The Long Slog

Well, here's some good news for New Year's resolutionaries. I got it from here, which is probably password protected for you civilians, but it's been reported elsewhere, too:
Severe obesity is associated with an increased risk for death from all causes, but lesser amounts of excess weight either do not increase the risk or may be protective, according to the results of a systematic review and meta-analysis.
The findings were published in the January 2, 2013, issue ofJAMA by Katherine M. Flegal, PhD, from the National Center for Health Statistics, Centers for Disease Control and Prevention, Hyattsville, Maryland, and colleagues.
The analysis used body mass index (BMI) categories drawn up by the National Heart Lung and Blood Institute (NHLBI) as follows: underweight, BMI less than 18.5 kg/m 2; normal weight, BMI from 18.5 to less than 25 kg/m 2; overweight, BMI from 25 to less than 30 kg/m 2; and obese, BMI of 30 kg/m 2 or more). The category for obesity was further subdivided into grade 1 (BMI, 30 to 35, grade 2 (BMI, 35 to 40, and grade 3 (BMI, 40 kg/m 2 or more) obesity.
Compared with the normal-weight group, the HR (hazard ratio) for the overweight group was 0.94, with a 95% confidence interval of 0.91 to 0.96. For all grades of obesity together, the HR was 1.18 (95% CI, 1.12 - 1.25), but when the obesity categories were broken down separately, grade 1 was not associated with increased all-cause mortality (HR, 0.95; 95% CI, 0.88 - 1.01).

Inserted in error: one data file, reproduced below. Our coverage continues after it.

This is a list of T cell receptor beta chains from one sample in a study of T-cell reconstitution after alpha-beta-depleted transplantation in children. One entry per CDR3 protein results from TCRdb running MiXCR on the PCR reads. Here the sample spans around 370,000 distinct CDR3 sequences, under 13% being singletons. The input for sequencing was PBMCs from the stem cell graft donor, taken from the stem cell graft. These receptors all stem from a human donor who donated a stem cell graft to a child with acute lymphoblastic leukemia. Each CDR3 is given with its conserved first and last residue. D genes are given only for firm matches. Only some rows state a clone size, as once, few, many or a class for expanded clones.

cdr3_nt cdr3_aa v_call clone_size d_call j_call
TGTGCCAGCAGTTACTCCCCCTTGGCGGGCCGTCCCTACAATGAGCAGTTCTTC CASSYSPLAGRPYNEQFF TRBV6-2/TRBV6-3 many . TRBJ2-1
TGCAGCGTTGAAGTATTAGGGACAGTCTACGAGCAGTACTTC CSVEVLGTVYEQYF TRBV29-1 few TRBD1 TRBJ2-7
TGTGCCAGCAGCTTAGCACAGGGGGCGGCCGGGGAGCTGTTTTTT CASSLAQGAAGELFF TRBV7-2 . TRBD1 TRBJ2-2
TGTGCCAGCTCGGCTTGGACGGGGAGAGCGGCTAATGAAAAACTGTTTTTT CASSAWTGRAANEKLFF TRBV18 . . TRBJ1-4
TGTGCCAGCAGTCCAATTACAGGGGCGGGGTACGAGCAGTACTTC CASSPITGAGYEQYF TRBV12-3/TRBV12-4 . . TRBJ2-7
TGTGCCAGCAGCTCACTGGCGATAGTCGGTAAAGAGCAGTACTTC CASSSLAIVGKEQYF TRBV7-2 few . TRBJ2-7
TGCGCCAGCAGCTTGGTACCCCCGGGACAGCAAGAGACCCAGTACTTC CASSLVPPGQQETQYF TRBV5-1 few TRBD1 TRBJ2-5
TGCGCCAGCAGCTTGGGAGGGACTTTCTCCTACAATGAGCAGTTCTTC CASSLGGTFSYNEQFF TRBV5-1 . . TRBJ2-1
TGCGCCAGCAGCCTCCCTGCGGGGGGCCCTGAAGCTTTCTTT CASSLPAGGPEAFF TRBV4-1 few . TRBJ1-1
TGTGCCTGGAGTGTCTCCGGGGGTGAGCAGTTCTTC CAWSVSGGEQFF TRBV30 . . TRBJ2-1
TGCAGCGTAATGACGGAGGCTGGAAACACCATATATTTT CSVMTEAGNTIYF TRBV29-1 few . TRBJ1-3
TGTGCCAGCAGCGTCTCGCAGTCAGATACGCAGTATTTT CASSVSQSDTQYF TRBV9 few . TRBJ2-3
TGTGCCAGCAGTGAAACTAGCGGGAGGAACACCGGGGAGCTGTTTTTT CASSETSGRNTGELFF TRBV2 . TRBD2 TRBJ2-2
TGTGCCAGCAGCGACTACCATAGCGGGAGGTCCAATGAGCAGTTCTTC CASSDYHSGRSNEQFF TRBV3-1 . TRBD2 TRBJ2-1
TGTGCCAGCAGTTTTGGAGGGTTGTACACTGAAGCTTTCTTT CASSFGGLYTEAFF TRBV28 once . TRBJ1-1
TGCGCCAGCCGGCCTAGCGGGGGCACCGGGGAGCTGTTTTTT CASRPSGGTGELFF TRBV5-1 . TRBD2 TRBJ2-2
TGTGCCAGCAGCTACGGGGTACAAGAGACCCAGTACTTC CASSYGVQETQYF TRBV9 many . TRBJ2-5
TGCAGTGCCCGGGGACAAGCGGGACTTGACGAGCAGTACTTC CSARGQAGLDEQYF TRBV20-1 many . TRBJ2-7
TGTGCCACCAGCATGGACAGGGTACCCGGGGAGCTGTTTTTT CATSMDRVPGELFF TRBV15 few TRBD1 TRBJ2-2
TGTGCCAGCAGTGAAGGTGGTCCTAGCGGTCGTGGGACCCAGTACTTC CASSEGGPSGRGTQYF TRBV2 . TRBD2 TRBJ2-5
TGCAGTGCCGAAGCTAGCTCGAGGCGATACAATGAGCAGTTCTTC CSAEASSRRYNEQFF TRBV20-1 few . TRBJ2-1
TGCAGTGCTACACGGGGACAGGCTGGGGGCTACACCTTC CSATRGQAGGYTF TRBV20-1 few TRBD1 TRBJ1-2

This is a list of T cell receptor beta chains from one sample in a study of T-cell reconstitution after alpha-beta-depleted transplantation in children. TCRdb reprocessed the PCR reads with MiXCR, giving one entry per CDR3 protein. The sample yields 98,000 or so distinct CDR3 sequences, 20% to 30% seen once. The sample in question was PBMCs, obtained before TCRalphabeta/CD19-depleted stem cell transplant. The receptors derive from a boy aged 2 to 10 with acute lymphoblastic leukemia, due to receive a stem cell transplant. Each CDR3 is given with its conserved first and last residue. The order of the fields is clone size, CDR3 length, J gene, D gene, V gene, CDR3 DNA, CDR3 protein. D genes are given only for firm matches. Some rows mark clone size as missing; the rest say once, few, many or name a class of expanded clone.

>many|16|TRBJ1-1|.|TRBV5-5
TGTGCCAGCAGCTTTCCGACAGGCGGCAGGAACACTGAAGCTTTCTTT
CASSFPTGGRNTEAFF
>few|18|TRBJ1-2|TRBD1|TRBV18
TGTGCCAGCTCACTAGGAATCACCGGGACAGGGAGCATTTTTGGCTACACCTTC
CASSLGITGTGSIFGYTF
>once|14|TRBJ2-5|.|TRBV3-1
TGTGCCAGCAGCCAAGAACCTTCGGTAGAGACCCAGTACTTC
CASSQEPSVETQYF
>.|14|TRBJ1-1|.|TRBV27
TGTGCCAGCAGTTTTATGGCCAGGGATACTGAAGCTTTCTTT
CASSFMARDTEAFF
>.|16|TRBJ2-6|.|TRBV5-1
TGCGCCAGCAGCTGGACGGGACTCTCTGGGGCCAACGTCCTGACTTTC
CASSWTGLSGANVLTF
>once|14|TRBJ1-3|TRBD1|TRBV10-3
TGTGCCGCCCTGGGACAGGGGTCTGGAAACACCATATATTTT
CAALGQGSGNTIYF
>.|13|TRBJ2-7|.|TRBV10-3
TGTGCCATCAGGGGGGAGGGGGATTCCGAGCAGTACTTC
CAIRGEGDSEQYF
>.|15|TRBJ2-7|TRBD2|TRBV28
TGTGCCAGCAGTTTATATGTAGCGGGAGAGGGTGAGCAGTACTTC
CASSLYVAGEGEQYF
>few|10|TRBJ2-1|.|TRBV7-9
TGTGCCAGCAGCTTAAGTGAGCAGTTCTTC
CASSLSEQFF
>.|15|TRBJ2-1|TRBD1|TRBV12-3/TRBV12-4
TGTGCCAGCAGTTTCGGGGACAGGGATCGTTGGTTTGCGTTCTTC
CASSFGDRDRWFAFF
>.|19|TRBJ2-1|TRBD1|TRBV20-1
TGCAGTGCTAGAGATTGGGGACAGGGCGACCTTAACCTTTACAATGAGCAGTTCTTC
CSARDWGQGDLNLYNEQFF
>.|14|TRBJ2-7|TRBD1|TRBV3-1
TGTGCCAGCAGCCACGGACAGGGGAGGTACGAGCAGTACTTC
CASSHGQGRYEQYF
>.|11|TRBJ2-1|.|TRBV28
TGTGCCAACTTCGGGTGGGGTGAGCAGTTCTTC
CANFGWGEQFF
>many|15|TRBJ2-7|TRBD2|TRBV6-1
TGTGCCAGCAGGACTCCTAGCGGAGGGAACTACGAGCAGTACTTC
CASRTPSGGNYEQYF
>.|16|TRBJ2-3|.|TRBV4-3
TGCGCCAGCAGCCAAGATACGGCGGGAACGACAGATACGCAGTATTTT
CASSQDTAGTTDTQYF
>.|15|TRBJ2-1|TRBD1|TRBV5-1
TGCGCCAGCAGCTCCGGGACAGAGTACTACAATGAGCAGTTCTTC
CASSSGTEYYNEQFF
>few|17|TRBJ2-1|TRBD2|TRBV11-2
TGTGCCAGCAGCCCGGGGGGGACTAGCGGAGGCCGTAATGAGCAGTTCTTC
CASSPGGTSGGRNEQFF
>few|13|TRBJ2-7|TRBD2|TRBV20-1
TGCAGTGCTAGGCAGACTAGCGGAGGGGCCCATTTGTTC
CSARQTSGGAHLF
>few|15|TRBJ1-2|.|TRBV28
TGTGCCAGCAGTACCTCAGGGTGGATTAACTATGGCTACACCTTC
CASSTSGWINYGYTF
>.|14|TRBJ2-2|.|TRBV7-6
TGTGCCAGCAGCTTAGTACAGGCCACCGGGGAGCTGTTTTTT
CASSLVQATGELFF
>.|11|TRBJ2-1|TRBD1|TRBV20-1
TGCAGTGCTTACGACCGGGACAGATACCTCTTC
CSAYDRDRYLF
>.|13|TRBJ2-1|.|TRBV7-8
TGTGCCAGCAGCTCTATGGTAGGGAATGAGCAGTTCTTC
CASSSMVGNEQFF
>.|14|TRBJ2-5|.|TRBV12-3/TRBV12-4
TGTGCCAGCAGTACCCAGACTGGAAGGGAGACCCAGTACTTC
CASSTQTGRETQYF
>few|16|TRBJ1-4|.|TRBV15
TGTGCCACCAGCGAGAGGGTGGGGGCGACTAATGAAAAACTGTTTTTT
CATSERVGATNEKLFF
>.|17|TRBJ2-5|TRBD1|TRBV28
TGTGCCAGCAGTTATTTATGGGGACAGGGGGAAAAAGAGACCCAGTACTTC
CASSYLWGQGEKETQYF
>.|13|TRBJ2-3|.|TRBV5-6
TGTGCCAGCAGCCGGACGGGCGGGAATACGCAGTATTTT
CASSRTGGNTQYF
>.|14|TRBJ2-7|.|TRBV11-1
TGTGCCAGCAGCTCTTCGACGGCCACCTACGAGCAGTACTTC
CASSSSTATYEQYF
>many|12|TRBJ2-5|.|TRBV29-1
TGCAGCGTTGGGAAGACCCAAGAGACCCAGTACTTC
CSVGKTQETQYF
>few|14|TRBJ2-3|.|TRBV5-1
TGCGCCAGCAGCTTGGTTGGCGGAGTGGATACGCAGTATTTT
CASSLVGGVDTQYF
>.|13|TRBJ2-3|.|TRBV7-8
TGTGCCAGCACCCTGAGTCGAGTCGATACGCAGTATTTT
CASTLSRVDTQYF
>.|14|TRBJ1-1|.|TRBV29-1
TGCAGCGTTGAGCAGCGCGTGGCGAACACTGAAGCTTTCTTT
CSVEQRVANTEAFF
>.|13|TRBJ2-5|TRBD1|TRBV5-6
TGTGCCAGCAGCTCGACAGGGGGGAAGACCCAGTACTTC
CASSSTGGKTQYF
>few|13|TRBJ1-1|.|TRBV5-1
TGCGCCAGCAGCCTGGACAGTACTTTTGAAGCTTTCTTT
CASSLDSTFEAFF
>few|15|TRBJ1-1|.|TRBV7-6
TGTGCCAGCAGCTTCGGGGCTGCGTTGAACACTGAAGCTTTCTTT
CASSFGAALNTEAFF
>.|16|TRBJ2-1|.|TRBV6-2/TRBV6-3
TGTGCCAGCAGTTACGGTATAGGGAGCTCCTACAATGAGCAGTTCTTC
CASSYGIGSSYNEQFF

Obesity grades 2 and 3, in contrast, were associated with greater mortality risk, with an HR of 1.29 for the 2 grades combined (95% CI, 1.18 - 1.41).
Possible explanations also have included earlier presentation of heavier patients for medical care and increased likelihood of receiving aggressive risk factor treatment, cardioprotective metabolic effects of increased body fat, and beneficial effects of higher metabolic reserves.
... there does appear to be a protective effect of the overweight or low-obesity BMI categories for people chronic conditions such as heart disease, diabetes, and older age — the so-called "obesity paradox."
Ever since the local paper took my picture and began publishing it with my column, I've started walking every day. (If they have photoshop skills, they refused to use them on my chins -- the one I was born with, enough of it to share, and the one under it.) I don't feel near as bad as I look, but while I'm working my way out the bottom end of their category one, it's nice to know there's no rush, healthwise.

[Image source]
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